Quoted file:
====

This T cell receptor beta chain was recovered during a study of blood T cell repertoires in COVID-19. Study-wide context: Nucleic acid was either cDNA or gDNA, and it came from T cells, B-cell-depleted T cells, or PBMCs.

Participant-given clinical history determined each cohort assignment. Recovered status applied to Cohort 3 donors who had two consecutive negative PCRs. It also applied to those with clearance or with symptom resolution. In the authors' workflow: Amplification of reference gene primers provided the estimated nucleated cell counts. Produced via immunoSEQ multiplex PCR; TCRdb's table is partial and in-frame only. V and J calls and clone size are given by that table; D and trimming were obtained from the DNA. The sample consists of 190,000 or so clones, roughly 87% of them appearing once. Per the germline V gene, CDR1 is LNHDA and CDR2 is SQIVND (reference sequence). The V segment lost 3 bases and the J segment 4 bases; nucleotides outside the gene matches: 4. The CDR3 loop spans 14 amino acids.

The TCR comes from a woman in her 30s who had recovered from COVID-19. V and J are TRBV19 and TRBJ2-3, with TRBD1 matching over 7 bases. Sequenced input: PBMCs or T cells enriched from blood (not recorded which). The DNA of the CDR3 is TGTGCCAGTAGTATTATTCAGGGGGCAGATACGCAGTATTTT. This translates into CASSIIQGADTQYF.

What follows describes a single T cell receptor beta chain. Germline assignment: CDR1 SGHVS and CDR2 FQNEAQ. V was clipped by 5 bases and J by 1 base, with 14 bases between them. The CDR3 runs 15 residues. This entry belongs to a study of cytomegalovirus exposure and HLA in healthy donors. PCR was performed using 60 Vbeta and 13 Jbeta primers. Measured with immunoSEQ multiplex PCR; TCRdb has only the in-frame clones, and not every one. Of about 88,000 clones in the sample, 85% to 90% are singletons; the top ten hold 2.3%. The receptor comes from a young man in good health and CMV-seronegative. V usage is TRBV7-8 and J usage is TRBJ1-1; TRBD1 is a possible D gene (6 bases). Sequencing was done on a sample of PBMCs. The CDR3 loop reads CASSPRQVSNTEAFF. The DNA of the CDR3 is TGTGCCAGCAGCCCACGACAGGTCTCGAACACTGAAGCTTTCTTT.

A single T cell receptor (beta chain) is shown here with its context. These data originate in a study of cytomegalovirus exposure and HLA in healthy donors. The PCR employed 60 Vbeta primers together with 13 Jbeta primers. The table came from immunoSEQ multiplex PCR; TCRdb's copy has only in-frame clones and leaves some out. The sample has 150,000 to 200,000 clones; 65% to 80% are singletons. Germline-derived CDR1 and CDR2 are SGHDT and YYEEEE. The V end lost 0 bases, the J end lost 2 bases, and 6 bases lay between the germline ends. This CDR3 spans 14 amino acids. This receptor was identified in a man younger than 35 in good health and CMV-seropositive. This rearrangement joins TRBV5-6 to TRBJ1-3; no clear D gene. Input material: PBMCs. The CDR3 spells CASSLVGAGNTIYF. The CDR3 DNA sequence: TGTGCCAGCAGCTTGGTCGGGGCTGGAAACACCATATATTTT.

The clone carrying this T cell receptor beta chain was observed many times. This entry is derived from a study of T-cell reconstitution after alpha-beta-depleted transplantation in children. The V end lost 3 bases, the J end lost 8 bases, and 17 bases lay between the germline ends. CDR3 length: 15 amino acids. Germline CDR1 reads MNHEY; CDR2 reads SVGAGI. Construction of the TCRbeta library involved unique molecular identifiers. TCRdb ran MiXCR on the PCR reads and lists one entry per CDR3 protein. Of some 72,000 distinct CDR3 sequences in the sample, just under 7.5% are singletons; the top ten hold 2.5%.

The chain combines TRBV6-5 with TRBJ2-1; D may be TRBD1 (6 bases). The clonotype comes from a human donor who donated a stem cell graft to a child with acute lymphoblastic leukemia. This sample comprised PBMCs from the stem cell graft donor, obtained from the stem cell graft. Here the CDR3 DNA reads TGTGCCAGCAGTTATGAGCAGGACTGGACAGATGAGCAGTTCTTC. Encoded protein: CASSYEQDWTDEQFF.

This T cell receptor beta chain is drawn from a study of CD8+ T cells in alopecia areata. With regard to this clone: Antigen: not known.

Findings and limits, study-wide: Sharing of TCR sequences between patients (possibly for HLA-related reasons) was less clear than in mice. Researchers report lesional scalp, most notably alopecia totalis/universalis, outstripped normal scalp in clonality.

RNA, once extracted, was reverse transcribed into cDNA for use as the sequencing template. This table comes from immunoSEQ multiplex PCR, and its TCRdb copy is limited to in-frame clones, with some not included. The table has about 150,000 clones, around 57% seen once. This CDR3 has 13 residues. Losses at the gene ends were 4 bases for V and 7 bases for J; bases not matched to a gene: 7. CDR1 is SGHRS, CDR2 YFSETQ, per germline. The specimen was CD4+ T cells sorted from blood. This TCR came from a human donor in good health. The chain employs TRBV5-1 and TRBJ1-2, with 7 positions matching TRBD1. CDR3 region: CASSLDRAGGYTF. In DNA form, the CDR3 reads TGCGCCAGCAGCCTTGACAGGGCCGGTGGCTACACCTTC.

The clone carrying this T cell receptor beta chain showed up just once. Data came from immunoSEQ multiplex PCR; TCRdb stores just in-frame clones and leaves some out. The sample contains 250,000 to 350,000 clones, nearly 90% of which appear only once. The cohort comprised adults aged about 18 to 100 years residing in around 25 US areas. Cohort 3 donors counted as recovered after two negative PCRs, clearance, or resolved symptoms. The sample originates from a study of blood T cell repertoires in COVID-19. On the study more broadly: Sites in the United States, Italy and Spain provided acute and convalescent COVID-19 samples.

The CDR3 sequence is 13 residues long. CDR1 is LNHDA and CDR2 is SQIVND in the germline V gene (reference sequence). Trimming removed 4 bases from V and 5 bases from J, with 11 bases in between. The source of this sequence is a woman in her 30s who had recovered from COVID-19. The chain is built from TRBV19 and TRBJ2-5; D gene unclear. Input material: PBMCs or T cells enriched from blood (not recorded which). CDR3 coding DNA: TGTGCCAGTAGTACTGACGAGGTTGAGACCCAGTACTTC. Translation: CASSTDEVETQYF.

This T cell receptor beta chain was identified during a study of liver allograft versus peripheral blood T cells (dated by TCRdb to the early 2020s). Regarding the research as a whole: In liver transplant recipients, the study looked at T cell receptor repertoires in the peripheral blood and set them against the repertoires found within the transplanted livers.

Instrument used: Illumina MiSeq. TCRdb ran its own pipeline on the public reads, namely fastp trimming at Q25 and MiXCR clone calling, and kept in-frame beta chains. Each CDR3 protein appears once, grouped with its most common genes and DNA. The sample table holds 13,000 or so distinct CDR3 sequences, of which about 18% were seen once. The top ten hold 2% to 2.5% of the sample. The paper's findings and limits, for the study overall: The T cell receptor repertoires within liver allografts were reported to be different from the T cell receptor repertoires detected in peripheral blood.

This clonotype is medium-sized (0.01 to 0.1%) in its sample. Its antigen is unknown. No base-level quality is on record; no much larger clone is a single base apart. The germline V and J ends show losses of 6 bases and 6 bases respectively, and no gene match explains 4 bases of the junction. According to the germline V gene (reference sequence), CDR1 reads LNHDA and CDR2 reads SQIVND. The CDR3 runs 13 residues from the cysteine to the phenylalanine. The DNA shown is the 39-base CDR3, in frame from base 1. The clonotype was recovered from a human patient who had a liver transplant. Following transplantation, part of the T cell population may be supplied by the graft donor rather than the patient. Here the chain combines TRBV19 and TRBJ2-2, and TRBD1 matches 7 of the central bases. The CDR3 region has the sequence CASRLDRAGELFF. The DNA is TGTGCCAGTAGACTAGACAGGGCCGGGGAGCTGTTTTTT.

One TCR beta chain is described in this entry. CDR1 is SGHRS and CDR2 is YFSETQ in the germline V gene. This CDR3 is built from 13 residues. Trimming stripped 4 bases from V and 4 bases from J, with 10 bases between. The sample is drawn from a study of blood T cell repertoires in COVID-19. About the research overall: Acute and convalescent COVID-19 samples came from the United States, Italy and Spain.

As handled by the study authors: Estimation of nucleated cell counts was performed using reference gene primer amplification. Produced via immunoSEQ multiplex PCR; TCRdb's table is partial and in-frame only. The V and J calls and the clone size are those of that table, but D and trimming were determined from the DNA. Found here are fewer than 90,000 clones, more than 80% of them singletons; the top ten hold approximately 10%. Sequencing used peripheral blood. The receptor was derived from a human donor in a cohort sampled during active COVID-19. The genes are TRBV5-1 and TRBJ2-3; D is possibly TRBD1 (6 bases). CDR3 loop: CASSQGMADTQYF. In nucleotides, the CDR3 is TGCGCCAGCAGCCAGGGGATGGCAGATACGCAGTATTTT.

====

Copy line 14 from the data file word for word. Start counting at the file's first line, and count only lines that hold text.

Instrument used: Illumina MiSeq. TCRdb ran its own pipeline on the public reads, namely fastp trimming at Q25 and MiXCR clone calling, and kept in-frame beta chains. Each CDR3 protein appears once, grouped with its most common genes and DNA. The sample table holds 13,000 or so distinct CDR3 sequences, of which about 18% were seen once. The top ten hold 2% to 2.5% of the sample. The paper's findings and limits, for the study overall: The T cell receptor repertoires within liver allografts were reported to be different from the T cell receptor repertoires detected in peripheral blood.